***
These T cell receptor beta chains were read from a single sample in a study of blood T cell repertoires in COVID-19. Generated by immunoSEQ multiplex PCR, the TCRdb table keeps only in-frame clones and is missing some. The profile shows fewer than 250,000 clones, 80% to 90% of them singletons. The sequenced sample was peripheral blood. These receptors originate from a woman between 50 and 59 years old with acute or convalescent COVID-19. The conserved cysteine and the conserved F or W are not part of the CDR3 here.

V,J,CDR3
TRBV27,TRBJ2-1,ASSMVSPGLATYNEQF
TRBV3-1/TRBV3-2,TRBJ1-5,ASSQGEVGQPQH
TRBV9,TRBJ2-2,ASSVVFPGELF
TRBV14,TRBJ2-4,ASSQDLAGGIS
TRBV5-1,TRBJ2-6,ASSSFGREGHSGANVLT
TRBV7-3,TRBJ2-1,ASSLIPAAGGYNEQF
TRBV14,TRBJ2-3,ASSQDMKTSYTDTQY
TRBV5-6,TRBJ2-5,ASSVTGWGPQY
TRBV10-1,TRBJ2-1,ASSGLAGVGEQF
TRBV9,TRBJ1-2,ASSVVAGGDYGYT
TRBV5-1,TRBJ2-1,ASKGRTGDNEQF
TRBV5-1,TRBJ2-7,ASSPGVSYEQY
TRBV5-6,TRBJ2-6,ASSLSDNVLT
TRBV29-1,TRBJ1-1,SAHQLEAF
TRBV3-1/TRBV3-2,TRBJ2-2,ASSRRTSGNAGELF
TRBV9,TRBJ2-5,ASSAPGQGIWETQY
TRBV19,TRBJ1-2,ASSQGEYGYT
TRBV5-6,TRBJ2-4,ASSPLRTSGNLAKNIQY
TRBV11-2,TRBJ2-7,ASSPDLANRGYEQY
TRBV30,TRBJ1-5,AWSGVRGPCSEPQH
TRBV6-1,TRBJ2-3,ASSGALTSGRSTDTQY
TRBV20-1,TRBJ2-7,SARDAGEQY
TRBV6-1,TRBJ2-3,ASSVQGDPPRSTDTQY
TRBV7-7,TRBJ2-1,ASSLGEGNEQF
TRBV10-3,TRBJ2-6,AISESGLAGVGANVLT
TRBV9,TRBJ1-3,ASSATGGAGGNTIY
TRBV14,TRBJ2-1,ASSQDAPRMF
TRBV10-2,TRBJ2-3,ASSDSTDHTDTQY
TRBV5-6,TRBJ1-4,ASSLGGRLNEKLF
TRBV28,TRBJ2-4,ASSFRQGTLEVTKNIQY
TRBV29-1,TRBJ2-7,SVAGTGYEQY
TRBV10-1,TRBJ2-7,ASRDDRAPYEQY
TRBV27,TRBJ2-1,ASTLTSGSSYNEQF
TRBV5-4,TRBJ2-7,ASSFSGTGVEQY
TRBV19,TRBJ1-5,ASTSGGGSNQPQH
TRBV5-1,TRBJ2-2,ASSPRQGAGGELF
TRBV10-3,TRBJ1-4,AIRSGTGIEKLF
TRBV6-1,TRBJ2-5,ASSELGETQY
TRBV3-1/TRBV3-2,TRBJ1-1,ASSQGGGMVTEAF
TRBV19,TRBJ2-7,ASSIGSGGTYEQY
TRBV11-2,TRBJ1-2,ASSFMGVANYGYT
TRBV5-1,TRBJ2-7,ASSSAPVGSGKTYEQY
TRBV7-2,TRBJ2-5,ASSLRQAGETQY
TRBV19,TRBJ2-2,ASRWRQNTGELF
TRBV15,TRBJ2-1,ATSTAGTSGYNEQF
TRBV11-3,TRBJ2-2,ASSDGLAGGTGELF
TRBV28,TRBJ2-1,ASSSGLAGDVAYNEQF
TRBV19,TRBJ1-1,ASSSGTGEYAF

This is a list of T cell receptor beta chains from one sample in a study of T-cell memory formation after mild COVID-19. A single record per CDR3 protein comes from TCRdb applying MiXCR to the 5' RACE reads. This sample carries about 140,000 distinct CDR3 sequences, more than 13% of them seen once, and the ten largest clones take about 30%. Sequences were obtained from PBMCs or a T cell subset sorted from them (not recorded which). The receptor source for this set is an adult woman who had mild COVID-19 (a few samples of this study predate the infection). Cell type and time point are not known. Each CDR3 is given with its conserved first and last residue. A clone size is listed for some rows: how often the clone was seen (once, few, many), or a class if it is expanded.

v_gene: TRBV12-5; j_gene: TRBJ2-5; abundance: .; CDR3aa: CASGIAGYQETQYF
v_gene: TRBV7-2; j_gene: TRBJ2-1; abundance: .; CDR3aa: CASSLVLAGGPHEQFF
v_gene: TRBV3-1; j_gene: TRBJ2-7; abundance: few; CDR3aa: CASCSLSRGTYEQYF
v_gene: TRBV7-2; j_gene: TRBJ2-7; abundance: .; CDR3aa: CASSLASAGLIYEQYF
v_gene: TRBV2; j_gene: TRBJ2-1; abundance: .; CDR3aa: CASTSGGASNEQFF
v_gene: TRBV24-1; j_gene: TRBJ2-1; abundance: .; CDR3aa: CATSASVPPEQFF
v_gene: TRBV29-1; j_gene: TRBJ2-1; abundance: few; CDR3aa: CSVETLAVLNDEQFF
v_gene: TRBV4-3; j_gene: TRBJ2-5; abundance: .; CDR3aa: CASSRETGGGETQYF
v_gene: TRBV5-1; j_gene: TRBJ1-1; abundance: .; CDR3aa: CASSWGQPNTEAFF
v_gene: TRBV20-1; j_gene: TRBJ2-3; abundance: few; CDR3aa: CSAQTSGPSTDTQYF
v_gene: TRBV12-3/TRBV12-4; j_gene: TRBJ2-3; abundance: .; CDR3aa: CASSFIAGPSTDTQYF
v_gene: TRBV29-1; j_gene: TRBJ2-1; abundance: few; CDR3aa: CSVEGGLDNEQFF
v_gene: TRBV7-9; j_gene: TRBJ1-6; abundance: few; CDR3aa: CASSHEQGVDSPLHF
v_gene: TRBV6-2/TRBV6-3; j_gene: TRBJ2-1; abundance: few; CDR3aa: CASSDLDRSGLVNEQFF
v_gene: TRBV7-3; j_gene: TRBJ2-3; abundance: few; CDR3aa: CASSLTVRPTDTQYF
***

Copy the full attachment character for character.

These T cell receptor beta chains were read from a single sample in a study of blood T cell repertoires in COVID-19. Generated by immunoSEQ multiplex PCR, the TCRdb table keeps only in-frame clones and is missing some. The profile shows fewer than 250,000 clones, 80% to 90% of them singletons. The sequenced sample was peripheral blood. These receptors originate from a woman between 50 and 59 years old with acute or convalescent COVID-19. The conserved cysteine and the conserved F or W are not part of the CDR3 here.

V,J,CDR3
TRBV27,TRBJ2-1,ASSMVSPGLATYNEQF
TRBV3-1/TRBV3-2,TRBJ1-5,ASSQGEVGQPQH
TRBV9,TRBJ2-2,ASSVVFPGELF
TRBV14,TRBJ2-4,ASSQDLAGGIS
TRBV5-1,TRBJ2-6,ASSSFGREGHSGANVLT
TRBV7-3,TRBJ2-1,ASSLIPAAGGYNEQF
TRBV14,TRBJ2-3,ASSQDMKTSYTDTQY
TRBV5-6,TRBJ2-5,ASSVTGWGPQY
TRBV10-1,TRBJ2-1,ASSGLAGVGEQF
TRBV9,TRBJ1-2,ASSVVAGGDYGYT
TRBV5-1,TRBJ2-1,ASKGRTGDNEQF
TRBV5-1,TRBJ2-7,ASSPGVSYEQY
TRBV5-6,TRBJ2-6,ASSLSDNVLT
TRBV29-1,TRBJ1-1,SAHQLEAF
TRBV3-1/TRBV3-2,TRBJ2-2,ASSRRTSGNAGELF
TRBV9,TRBJ2-5,ASSAPGQGIWETQY
TRBV19,TRBJ1-2,ASSQGEYGYT
TRBV5-6,TRBJ2-4,ASSPLRTSGNLAKNIQY
TRBV11-2,TRBJ2-7,ASSPDLANRGYEQY
TRBV30,TRBJ1-5,AWSGVRGPCSEPQH
TRBV6-1,TRBJ2-3,ASSGALTSGRSTDTQY
TRBV20-1,TRBJ2-7,SARDAGEQY
TRBV6-1,TRBJ2-3,ASSVQGDPPRSTDTQY
TRBV7-7,TRBJ2-1,ASSLGEGNEQF
TRBV10-3,TRBJ2-6,AISESGLAGVGANVLT
TRBV9,TRBJ1-3,ASSATGGAGGNTIY
TRBV14,TRBJ2-1,ASSQDAPRMF
TRBV10-2,TRBJ2-3,ASSDSTDHTDTQY
TRBV5-6,TRBJ1-4,ASSLGGRLNEKLF
TRBV28,TRBJ2-4,ASSFRQGTLEVTKNIQY
TRBV29-1,TRBJ2-7,SVAGTGYEQY
TRBV10-1,TRBJ2-7,ASRDDRAPYEQY
TRBV27,TRBJ2-1,ASTLTSGSSYNEQF
TRBV5-4,TRBJ2-7,ASSFSGTGVEQY
TRBV19,TRBJ1-5,ASTSGGGSNQPQH
TRBV5-1,TRBJ2-2,ASSPRQGAGGELF
TRBV10-3,TRBJ1-4,AIRSGTGIEKLF
TRBV6-1,TRBJ2-5,ASSELGETQY
TRBV3-1/TRBV3-2,TRBJ1-1,ASSQGGGMVTEAF
TRBV19,TRBJ2-7,ASSIGSGGTYEQY
TRBV11-2,TRBJ1-2,ASSFMGVANYGYT
TRBV5-1,TRBJ2-7,ASSSAPVGSGKTYEQY
TRBV7-2,TRBJ2-5,ASSLRQAGETQY
TRBV19,TRBJ2-2,ASRWRQNTGELF
TRBV15,TRBJ2-1,ATSTAGTSGYNEQF
TRBV11-3,TRBJ2-2,ASSDGLAGGTGELF
TRBV28,TRBJ2-1,ASSSGLAGDVAYNEQF
TRBV19,TRBJ1-1,ASSSGTGEYAF

This is a list of T cell receptor beta chains from one sample in a study of T-cell memory formation after mild COVID-19. A single record per CDR3 protein comes from TCRdb applying MiXCR to the 5' RACE reads. This sample carries about 140,000 distinct CDR3 sequences, more than 13% of them seen once, and the ten largest clones take about 30%. Sequences were obtained from PBMCs or a T cell subset sorted from them (not recorded which). The receptor source for this set is an adult woman who had mild COVID-19 (a few samples of this study predate the infection). Cell type and time point are not known. Each CDR3 is given with its conserved first and last residue. A clone size is listed for some rows: how often the clone was seen (once, few, many), or a class if it is expanded.

v_gene: TRBV12-5; j_gene: TRBJ2-5; abundance: .; CDR3aa: CASGIAGYQETQYF
v_gene: TRBV7-2; j_gene: TRBJ2-1; abundance: .; CDR3aa: CASSLVLAGGPHEQFF
v_gene: TRBV3-1; j_gene: TRBJ2-7; abundance: few; CDR3aa: CASCSLSRGTYEQYF
v_gene: TRBV7-2; j_gene: TRBJ2-7; abundance: .; CDR3aa: CASSLASAGLIYEQYF
v_gene: TRBV2; j_gene: TRBJ2-1; abundance: .; CDR3aa: CASTSGGASNEQFF
v_gene: TRBV24-1; j_gene: TRBJ2-1; abundance: .; CDR3aa: CATSASVPPEQFF
v_gene: TRBV29-1; j_gene: TRBJ2-1; abundance: few; CDR3aa: CSVETLAVLNDEQFF
v_gene: TRBV4-3; j_gene: TRBJ2-5; abundance: .; CDR3aa: CASSRETGGGETQYF
v_gene: TRBV5-1; j_gene: TRBJ1-1; abundance: .; CDR3aa: CASSWGQPNTEAFF
v_gene: TRBV20-1; j_gene: TRBJ2-3; abundance: few; CDR3aa: CSAQTSGPSTDTQYF
v_gene: TRBV12-3/TRBV12-4; j_gene: TRBJ2-3; abundance: .; CDR3aa: CASSFIAGPSTDTQYF
v_gene: TRBV29-1; j_gene: TRBJ2-1; abundance: few; CDR3aa: CSVEGGLDNEQFF
v_gene: TRBV7-9; j_gene: TRBJ1-6; abundance: few; CDR3aa: CASSHEQGVDSPLHF
v_gene: TRBV6-2/TRBV6-3; j_gene: TRBJ2-1; abundance: few; CDR3aa: CASSDLDRSGLVNEQFF
v_gene: TRBV7-3; j_gene: TRBJ2-3; abundance: few; CDR3aa: CASSLTVRPTDTQYF